If it's ever happened to you, you'll know how stressful it can be to lose a phone. Of course, there are the financial implications of losing your iPhone — they aren't exactly cheap. But perhaps more important is the notion that your entire life is on that device.
If a thief manages to get into your phone, they'd have everything they need to do some serious damage, including access to email accounts, verification apps and banking apps. Then there are the personal areas, such as photos or the iOS Journal app.
Smartphone manufacturers, including Apple, aren't ignorant of this, which is why the best phones come with some pretty hefty security features to help ensure that, should the worst happen, all is not lost. In fact, if you take the correct steps, virtually nothing can be lost to thieves.
On top of the basic security features your iPhone possesses, such as Face ID, passcode and Find My, there are also a range of tweaks and features you can enable to ensure that, even if your iPhone was stolen, nobody is getting into it. Here's how to make your phone inaccessible to thieves.
Loss and theft aren't the only terrible things that can happen to your iPhone — dropping it can be just as bad. To make sure yours is always protected, check out our guides to the best iPhone 15 Pro Max cases, best iPhone 15 Pro cases and best iPhone 15 cases.
Here's how to protect your iPhone from thieves in just 3 steps
1. Turn off Control Center and USB accessories when locked
Control Center is one of my favorite iPhone tools — even when locked it gives me access to the core functions of my phone. However, a thief can use this to their advantage by using Control Center to switch your iPhone to Airplane Mode and stop it connecting to the internet, so the security conscious may wish to turn it off. Turning off USB accessories also stops any nefarious plug in devices being used on the phone while locked to control and even unlock it.
To disable Control Center and USB accessories when locked, go to Settings, then Face ID & Passcode. Enter your passcode and scroll down to Allow Access When Locked. Toggle off Control Center and USB Accessories.
2. Enable Erase Data after 10 unsuccessful passcode attempts
With Erase Data enabled, after 10 unsuccessful password attempts your phone will be completely erased, meaning nothing sensitive can be viewed on or shared from it. Using iCloud's Back Up feature (which backs up every 24 hours), your located or replacement iPhone can then be restored to exactly how it was with little loss of data, so you'll want this turned on before you enable Erase Data. If you don't use iCloud Back Up and/or don't have enough iCloud storage space for a full backup, leave Erase Data turned off.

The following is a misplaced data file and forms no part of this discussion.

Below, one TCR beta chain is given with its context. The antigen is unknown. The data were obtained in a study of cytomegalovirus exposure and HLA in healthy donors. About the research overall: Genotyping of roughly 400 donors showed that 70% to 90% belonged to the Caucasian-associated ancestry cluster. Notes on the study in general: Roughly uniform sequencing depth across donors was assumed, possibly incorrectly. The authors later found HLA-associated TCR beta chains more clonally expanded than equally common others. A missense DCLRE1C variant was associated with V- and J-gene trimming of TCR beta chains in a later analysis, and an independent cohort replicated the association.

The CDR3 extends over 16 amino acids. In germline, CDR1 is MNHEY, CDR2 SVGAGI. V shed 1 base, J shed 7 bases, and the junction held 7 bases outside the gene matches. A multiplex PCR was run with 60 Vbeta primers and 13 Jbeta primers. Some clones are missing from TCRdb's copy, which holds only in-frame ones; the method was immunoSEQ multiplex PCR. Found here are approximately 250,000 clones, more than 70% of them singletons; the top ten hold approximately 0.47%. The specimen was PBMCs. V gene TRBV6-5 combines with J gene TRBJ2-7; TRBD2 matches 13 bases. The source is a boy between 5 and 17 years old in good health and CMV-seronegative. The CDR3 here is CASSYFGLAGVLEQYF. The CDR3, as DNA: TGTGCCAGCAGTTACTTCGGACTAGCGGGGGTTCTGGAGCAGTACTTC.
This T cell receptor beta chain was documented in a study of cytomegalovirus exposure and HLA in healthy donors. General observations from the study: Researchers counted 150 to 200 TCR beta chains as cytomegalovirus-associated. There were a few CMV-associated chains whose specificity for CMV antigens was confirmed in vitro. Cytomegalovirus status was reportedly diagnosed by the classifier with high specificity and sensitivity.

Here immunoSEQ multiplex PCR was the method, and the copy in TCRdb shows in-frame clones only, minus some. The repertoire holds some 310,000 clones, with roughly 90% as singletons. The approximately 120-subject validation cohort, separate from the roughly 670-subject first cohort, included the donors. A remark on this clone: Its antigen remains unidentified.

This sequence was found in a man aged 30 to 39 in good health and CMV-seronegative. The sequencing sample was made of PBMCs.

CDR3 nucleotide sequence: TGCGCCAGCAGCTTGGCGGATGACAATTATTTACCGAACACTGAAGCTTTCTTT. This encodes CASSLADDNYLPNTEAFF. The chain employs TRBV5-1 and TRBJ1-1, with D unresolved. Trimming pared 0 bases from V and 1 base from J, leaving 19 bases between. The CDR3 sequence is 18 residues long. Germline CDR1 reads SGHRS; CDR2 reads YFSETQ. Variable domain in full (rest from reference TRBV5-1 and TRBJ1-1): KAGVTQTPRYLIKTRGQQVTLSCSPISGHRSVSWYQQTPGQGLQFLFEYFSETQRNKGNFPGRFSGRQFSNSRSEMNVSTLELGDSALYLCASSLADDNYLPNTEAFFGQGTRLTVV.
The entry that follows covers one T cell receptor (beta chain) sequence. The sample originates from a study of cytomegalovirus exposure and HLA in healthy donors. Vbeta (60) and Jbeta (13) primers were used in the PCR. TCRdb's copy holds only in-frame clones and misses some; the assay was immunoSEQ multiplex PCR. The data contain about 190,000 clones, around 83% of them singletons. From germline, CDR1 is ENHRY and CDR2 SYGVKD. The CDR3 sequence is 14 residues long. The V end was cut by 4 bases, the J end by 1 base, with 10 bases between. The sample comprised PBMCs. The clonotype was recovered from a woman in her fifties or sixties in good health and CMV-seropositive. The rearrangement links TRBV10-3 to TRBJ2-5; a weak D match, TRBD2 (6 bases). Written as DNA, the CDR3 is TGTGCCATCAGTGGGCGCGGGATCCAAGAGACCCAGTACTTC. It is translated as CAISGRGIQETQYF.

Firstly, turn on iCloud backup. Go to Settings, then tap your name.
Select iCloud, then tap iCloud Backup. Toggle iCloud Backup on.
Next, go to Settings, then Face ID & Passcode. Enter your passcode and scroll down to Erase Data and toggle it on.
3. Enable Find My iPhone, Find My network and Send Last Location
Find My iPhone allows you to track and remotely lock or erase your iPhone if it's been stolen or lost, while Find My network allows you to track the phone even when it's offline (for example, in Airplane Mode), or after it has been powered off. Send Last Location automatically pings Apple the location of your iPhone once the battery is critically low. These features mean your phone can potentially be found even if a thief powers down the device, so it's best to turn them on.
Go to Settings, tap your name and then select Find My. Select Find My iPhone, then toggle on all three settings.
These features obviously aren't going to prevent the heartache of losing a brand new iPhone 15 Pro Max, or protect you from new exciting ways to be hacked (including with your iPhone turned off) but they may help prevent any anxiety that you're going to lose anything more important.
For more security tips, start by checking out our guide on how to enable Stolen Device Protection on iPhone.
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Peter is Editor of the How To and Camera sections at Tom's Guide. As a writer, he covers topics including tech, photography, gaming, hardware, motoring and food & drink. Outside of work, he's an avid photographer, specialising in architectural and portrait photography. When he's not snapping away on his beloved Fujifilm camera, he can usually be found telling everyone about his greyhounds, obsessively detailing his car, squeezing as many FPS as possible out of PC games, and perfecting his espresso shots.